Tag Archives: Run DMC

Rocks In The Attic #562: Various Artists – ‘Less Than Zero (O.S.T.)’ (1987)

rita562I watched this film for the first time recently. I’d always been aware of it because it’s one of a handful of notable soundtrack appearances by Aerosmith from around this time. The Aerosmith completist in me searched this record out long before I had a chance to watch the movie.

The soundtrack opens strongly with a Permanent Vacation-era Aerosmith rocking out to a cover of Huey “Piano” Smith’s Rockin’ Pneumonia And The Boogie Woogie Flu. Drummer Joey Kramer is on fine powerhouse form, and the band really sound as young and energetic as anybody else, enjoying their second lease of life in post-rehab sobriety. The record was released by Def Jam, and many of the songs were produced by Rick Rubin, so I can only presume Aerosmith are included as a result of the Run-DMC connection.

The rest of the record – mostly cover songs – is a patchy affair. Poison’s weak attempt at Kiss’ Rock And Roll All Nite belies the whole glam rock movement’s claim to artistic merit, Slayer’s version of Iron Butterfly’s In-A-Gadda-Da-Vida is fun, while the Bangles’ version of Simon and Garfunkel’s Hazy Shade Of Winter sounds like they’re on autopilot.

So I sat down to finally watch the film I knew the music of so well. I really wish I hadn’t. If anything, Less Than Zero resembles the awful St. Elmo’s Fire in terms of its shallow posturing, although it is slightly harder-edged coming a couple of years after that earlier film. As an adaptation of Bret Easton Ellis’s debut novel, I have trouble seeing any of his satire on the screen as it seems to have been overwhelmed by big gloop of late-‘80s Hollywood sheen that engulfs the film.

Something terrible happened as I watched the final act of the film. I got a slap in the face from déjà vu when Andrew McCarthy’s character narrowly prevented Robert Downey, Jr.’s character from taking part in a gay tryst. Then, in the final shot of the film where McCarthy, Downey, Jr. and Jami Gertz are driving off into the sunset, and McCarthy realises that Downey, Jr. has died from a drug overdose, I had a realisation myself. I had seen this film before. I just hadn’t remembered it because it was so forgettable.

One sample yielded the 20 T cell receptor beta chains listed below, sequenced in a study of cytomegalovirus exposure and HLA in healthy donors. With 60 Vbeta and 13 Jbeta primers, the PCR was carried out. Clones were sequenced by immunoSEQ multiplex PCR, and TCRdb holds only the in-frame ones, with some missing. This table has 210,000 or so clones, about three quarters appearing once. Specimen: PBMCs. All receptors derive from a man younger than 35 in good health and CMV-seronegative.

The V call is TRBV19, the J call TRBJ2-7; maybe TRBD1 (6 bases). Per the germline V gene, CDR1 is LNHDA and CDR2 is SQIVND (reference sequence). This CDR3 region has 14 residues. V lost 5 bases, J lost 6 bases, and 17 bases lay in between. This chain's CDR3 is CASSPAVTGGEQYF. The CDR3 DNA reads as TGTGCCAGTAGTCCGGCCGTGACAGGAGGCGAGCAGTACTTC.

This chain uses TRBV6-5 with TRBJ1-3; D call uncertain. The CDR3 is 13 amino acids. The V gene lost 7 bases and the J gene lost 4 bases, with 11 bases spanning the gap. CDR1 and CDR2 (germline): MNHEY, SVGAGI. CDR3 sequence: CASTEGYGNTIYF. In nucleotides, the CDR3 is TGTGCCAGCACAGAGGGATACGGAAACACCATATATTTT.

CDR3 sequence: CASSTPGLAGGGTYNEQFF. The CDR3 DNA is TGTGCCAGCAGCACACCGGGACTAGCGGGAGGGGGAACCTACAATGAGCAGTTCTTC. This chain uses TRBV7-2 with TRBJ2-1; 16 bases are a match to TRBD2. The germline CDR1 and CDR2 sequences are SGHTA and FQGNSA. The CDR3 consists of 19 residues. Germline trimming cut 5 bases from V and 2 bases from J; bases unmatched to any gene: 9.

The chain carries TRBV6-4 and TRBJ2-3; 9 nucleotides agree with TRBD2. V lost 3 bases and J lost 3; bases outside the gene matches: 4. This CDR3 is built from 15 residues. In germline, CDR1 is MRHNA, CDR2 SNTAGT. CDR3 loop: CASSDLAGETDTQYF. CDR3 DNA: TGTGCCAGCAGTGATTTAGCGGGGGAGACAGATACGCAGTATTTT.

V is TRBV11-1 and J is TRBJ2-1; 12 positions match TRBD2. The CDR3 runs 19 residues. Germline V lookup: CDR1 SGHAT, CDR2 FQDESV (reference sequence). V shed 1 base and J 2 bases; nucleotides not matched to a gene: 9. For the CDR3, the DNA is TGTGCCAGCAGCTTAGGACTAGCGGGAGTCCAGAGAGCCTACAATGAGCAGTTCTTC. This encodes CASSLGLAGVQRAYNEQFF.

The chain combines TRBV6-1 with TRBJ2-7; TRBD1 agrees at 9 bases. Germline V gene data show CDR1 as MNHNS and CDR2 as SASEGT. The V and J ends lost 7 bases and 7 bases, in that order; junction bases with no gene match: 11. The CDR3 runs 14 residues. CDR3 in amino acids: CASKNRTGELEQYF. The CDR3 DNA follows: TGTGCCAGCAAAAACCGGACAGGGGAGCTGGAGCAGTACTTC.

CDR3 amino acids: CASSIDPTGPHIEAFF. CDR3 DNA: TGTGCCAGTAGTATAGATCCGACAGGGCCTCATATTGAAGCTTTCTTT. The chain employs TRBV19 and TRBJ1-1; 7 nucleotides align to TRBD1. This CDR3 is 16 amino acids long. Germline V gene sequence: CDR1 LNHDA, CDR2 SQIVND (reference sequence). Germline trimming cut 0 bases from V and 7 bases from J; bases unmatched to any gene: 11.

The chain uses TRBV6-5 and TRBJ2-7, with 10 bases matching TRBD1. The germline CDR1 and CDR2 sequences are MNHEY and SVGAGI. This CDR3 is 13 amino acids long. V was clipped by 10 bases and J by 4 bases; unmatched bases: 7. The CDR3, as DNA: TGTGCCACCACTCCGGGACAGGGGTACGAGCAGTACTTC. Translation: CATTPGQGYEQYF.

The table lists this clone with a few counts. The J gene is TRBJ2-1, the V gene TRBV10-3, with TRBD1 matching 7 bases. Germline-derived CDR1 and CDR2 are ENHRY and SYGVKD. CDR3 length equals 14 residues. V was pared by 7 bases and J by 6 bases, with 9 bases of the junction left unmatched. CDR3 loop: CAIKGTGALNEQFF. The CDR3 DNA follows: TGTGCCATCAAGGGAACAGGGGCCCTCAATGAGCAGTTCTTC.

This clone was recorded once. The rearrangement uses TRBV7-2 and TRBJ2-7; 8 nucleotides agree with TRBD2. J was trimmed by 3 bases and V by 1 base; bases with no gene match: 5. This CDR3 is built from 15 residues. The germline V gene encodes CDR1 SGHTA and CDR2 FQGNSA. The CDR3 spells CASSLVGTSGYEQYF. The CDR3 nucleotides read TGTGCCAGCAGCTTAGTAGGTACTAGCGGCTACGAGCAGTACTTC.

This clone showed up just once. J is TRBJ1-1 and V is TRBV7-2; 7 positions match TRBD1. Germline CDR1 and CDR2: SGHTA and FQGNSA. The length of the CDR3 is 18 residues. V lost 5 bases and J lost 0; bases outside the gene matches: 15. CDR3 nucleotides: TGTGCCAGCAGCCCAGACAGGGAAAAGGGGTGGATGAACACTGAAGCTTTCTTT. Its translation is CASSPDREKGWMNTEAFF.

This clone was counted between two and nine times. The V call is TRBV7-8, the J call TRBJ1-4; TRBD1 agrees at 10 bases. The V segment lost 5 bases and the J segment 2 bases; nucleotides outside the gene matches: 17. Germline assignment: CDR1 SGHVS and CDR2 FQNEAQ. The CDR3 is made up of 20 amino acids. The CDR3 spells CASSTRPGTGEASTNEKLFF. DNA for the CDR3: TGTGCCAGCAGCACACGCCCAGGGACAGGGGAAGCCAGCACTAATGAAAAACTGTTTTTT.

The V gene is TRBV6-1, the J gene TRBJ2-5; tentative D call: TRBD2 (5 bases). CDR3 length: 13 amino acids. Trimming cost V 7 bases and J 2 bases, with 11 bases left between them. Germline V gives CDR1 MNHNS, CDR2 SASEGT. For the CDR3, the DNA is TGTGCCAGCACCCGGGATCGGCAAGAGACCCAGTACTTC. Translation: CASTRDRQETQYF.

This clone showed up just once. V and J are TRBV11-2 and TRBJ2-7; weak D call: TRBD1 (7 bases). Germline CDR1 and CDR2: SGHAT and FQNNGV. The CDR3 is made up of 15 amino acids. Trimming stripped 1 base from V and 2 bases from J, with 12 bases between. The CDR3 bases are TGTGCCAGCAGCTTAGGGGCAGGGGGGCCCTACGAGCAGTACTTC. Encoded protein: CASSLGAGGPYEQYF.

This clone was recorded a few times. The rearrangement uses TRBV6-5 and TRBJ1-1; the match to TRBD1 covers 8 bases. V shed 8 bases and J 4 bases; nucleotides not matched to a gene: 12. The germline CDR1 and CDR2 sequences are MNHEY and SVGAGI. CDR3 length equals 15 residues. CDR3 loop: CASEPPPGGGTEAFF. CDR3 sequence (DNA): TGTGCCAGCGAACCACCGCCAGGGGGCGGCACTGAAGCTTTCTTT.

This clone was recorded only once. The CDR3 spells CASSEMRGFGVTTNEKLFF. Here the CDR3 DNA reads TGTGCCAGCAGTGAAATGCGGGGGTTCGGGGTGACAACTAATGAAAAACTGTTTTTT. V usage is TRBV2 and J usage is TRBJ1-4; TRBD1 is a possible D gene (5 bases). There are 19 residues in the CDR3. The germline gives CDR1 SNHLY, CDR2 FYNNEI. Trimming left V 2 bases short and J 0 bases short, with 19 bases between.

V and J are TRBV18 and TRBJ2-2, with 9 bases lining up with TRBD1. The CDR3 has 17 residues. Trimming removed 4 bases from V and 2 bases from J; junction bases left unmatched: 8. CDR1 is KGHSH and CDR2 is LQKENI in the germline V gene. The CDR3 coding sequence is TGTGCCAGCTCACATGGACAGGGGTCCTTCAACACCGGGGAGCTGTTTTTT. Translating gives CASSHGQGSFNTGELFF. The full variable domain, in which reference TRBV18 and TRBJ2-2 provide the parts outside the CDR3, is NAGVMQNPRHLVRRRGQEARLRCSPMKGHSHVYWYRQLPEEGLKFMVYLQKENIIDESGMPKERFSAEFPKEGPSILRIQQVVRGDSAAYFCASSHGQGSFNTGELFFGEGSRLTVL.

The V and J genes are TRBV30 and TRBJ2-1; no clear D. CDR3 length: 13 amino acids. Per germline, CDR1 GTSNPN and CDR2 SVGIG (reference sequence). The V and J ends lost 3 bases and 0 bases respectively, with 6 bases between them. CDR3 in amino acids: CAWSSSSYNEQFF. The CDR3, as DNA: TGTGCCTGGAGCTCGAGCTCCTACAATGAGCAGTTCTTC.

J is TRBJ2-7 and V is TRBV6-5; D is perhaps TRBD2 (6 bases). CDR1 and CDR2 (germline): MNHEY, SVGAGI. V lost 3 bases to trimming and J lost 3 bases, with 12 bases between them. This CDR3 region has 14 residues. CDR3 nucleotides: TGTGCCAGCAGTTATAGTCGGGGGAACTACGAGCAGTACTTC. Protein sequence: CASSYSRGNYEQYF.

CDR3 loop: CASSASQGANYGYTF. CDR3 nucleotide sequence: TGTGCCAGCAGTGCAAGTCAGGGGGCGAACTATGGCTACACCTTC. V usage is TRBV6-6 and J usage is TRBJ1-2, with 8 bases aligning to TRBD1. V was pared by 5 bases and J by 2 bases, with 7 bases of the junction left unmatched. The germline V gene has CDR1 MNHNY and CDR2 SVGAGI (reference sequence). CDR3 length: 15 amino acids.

Hit: A Hazy Shade Of Winter – The Bangles

Hidden Gem: Rockin’ Pneumonia And The Boogie Woogie Flu – Aerosmith

Rocks In The Attic #504: Rage Against The Machine – ‘Rage Against The Machine’ (1992)

RITA#504I’m fourteen again!

When I started listening to rock music in the early ‘90s, this was essential listening. There was this, the Red Hot Chili Peppers’ Blood Sugar Sex Magik and Metallica’s self-titled ‘Black’ album. All three were incredibly relevant to a teenage rock fan.

In retrospect, it’s really only Rage Against The Machine who were cutting-edge. Both Metallica and the Chili Peppers had taken five albums to get to that position; RATM had done it in one, a sterling debut.

Mixing rock and rap wasn’t anything new. The Beastie Boys and Run D.M.C. had been doing it for five or six years by this point, but that was rap sampling (or in some cases, playing) rock. This was the other way around – a heavy rock band, with rap-inflected lyrics, courtesy of Zack de la Rocha.

It wasn’t cutting-edge for long though. A year later in 1993, the turgid soundtrack to the turgid film Judgement Night featured collaborations between rock / metal bands and rap acts. Then the floodgates opened, and a thousand imitators came along. The worst, although regrettably the most successful, was Limp Bizkit – a band ultimately so terrible that I walked out on my weekly DJing residency in the early 2000s because the landlord of the bar asked me to start playing more Limp Bizkit.

The imitators might have got the mixture of rap over rock right, but they avoided the political stance of Rage Against The Machine, and most importantly they didn’t have the same groove. One hit-wonders Crazy Town (no, me neither) even lifted a sample from the Chili Peppers’ Pretty Little Ditty for their song Butterfly, such was their inability to come up with their own groove.